Adapted from Organizational Behavior, Schermerhorn, Hunt, & Osborn, John Wiley & Sons, 2000, pgs. 311-15

Power or Influence? This is an important question as we navigate through our careers. The two are often confused for one another so our first step is to define them. Here are my definitions:

  • Power: The ability to get others to do something you want done, and perhaps even to complete the task the way you want it done.
  • Influence: A behavioral response to the exercise of power; you demonstrate your influence when others comply with your requests.

If you are the CEO of a company, the governance structure of that organization gives you a substantial amount of power. Unless it is a smaller organization with no board of advisors or directors, that power has its limits, and that is a checks-and-balances system that protects the interests of the various groups of owners or investors.

But there is a lot of “juice” in the comments or directives of the CEO or [resident of most firms. (read more…)

Workplace Morale 1 badgeThis post is part of the series “Workplace Morale,” a weeklong effort co-hosted by SmartBrief’s SmartBlog on Leadership and the folks at Switch & ShiftKeep track of the series here and check out our daily e-mail newsletter, SmartBrief on Leadership. Don’t subscribe? Sign up.

Workplace inspiration doesn’t happen casually. It takes intentional effort to create and maintain a safe, inspiring work environment. The problem is that most leaders put greater thought and energy into their products and services than into their culture, yet culture drives everything that happens in their organizations.

Their culture wasn’t created intentionally — it happened by default. It may not be a healthy culture, but it’s there just the same. Culture is a powerful and (usually) invisible force in organizations.

How can leaders affect workplace culture? Leaders have to pay as much attention to citizenship and values as they do to results.

Leaders can change their culture by changing the rules. (read more…)

Workplace Morale 1 badgeThis post is part of the series “Workplace Morale,” a weeklong effort co-hosted by SmartBrief’s SmartBlog on Leadership and the folks at Switch & ShiftKeep track of the series here and check out our daily e-mail newsletter, SmartBrief on Leadership. Don’t subscribe? Sign up.

It doesn’t matter if your company has 10,000 employees or five – a healthy corporate culture is the secret for healthy workplace morale. One company that takes pride in its corporate culture is The Carlyle Group. The steps co-founders David Rubenstein, Bill Conway and Dan D’Aniello have used at Carlyle can easily be applied to any size business.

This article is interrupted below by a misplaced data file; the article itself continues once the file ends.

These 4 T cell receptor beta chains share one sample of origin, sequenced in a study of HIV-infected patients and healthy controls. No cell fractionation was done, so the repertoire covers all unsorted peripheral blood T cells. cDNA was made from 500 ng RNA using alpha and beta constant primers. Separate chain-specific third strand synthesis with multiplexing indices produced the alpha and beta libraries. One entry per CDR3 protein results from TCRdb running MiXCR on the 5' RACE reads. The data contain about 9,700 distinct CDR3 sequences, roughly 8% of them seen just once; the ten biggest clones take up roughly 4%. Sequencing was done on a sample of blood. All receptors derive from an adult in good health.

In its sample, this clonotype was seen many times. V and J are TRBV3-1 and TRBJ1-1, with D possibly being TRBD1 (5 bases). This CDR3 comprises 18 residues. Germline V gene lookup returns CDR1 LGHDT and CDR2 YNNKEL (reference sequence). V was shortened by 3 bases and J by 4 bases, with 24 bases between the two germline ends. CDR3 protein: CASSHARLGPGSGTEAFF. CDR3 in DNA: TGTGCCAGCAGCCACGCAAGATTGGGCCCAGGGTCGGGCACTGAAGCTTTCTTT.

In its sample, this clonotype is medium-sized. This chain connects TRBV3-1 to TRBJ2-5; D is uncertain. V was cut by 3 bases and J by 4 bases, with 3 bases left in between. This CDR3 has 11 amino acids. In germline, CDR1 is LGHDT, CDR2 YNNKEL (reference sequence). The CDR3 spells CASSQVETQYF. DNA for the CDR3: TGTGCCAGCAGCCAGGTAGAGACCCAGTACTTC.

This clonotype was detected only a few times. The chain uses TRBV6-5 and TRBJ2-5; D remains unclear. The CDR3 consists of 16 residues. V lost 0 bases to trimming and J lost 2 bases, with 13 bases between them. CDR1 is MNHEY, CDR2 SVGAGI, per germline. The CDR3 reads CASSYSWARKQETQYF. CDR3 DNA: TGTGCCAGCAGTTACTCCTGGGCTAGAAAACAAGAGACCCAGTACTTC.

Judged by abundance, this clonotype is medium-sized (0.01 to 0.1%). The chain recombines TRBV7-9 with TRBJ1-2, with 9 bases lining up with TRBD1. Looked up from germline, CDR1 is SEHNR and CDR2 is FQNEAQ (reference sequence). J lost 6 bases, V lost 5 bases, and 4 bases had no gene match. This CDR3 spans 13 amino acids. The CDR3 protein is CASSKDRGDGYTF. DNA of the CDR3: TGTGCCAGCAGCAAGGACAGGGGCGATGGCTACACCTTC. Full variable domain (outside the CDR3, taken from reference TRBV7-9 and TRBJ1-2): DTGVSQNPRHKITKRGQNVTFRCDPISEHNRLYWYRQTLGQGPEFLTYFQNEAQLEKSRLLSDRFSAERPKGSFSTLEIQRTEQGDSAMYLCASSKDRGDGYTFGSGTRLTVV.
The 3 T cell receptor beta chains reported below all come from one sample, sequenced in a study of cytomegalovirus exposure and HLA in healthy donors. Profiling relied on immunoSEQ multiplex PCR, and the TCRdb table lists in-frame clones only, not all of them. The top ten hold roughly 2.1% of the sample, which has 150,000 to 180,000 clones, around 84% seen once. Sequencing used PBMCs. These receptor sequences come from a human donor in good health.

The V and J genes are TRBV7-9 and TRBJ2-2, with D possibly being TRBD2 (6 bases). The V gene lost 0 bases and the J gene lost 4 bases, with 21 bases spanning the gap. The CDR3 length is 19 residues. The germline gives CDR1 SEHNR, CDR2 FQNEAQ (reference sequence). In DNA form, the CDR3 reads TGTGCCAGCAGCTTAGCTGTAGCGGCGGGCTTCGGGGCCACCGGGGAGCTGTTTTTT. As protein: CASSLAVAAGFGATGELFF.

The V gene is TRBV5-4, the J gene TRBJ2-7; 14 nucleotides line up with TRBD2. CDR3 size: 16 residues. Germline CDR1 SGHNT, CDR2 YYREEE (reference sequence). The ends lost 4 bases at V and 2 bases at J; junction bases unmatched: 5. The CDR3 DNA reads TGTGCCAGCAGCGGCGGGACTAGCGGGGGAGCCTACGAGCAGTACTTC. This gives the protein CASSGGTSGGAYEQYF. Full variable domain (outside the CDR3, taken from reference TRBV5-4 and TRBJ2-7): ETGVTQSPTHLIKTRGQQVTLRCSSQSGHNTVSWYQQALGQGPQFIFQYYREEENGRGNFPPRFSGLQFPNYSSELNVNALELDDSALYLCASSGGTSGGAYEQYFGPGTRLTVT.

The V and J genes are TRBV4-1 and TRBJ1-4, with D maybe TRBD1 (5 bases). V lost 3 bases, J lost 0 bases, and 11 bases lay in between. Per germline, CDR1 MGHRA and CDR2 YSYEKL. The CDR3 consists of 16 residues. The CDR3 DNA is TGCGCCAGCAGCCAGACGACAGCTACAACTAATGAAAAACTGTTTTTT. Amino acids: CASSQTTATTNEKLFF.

Their corporate culture is built on what they call “One Carlyle.” When asked to define it, Rubenstein said, “The ‘One Carlyle’ official definition is having all Carlyle professionals collaborating seamlessly across funds, industries and geographies to deliver the wisdom, knowledge and resources required to invest wisely and create value for our investors.”

The ultimate goal of “One Carlyle” Conway adds is to make sure the company constantly differentiates itself from the competition. (read more…)

To infinity and beyond: That’s where Pixar Animation and Walt Disney Animation Studios are headed provided they maintain the type of leaders that have gotten them this far.

Ed Catmull, president of Pixar Animation and Walt Disney Animation Studios, describes what he’s learned about leadership and corporate culture in his excellent new book, Creativity, Inc.: Overcoming the Unseen Forces That Stand in the Way of True Inspiration.”

Everyone knows that Pixar has been phenomenally successful with the likes of “Toy Story,” “The Incredibles,” “Finding Nemo,” and “Up,” to name but a few of its films. In 2006, Disney bought Pixar to boost its struggling Walt Disney Animation Studios unit. Catmull and John Lasseter, Pixar’s CEO, were appointed to lead the unit as president and CEO, respectively. With the leadership change, Disney began to produce hits such as “Tangled” and “Wreck-It Ralph.” If any doubt existed that Disney’s magic was back, it was put to rest with the 2013 release of the blockbuster movie “Frozen.” Having earned well over $1 billion in box office revenue in its first six months, Frozen became the highest-grossing animated feature ever and moved into the top 10 of worldwide highest-grossing movies of all time. (read more…)

Designing and implementing a successful workplace flexibility program is a team effort. Since my favorite sport is football, I like to think of the CEO like that widely-respected coach who builds a winning culture and the senior human resources leader as the talented, calm-in-the-clutches quarterback.

Here are four additional lessons that football can teach us about effective workflex programs:

Recruiting is job No. 1. In the spirit of Jim Collins’ classic business book, “Good to Great,” get the right people on the bus — or field, as it were. Working flexibly or remotely isn’t for everyone. As such, be sure to evaluate the competence of possible candidates – i.e. do they possess the necessary skills, experience, talents, expertise, and track record of results to be successful in a flexible work situation? This involves intellectual and emotional components, hard technical skills, and soft people skills or EQ. What are the criteria for eligibility and how will you evaluate new and existing employees who want to work flexibly? (read more…)